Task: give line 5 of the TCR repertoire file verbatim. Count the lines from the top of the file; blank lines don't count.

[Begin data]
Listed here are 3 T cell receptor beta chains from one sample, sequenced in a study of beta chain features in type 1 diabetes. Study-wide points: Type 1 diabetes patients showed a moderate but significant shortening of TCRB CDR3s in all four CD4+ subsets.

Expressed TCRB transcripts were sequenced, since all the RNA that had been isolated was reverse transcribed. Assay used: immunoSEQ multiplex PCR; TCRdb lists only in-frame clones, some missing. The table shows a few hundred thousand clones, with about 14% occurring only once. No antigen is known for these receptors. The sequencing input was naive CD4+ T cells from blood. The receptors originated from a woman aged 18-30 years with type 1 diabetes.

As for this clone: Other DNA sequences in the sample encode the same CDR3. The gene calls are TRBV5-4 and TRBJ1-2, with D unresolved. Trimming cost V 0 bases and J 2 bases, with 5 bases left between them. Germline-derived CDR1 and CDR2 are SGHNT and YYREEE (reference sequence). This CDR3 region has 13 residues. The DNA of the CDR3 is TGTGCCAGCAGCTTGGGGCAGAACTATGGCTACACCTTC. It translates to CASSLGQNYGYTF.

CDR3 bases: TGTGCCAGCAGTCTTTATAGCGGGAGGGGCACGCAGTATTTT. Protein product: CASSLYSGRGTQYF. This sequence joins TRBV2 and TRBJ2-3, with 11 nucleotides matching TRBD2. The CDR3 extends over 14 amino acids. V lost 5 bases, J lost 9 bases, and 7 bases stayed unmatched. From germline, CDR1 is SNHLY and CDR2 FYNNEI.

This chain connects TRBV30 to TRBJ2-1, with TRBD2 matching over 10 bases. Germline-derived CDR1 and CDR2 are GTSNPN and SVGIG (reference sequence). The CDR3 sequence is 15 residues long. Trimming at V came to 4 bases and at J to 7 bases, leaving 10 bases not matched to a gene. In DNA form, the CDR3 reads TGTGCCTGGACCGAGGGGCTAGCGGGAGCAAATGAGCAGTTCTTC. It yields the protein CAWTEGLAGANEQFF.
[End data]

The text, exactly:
This chain connects TRBV30 to TRBJ2-1, with TRBD2 matching over 10 bases. Germline-derived CDR1 and CDR2 are GTSNPN and SVGIG (reference sequence). The CDR3 sequence is 15 residues long. Trimming at V came to 4 bases and at J to 7 bases, leaving 10 bases not matched to a gene. In DNA form, the CDR3 reads TGTGCCTGGACCGAGGGGCTAGCGGGAGCAAATGAGCAGTTCTTC. It yields the protein CAWTEGLAGANEQFF.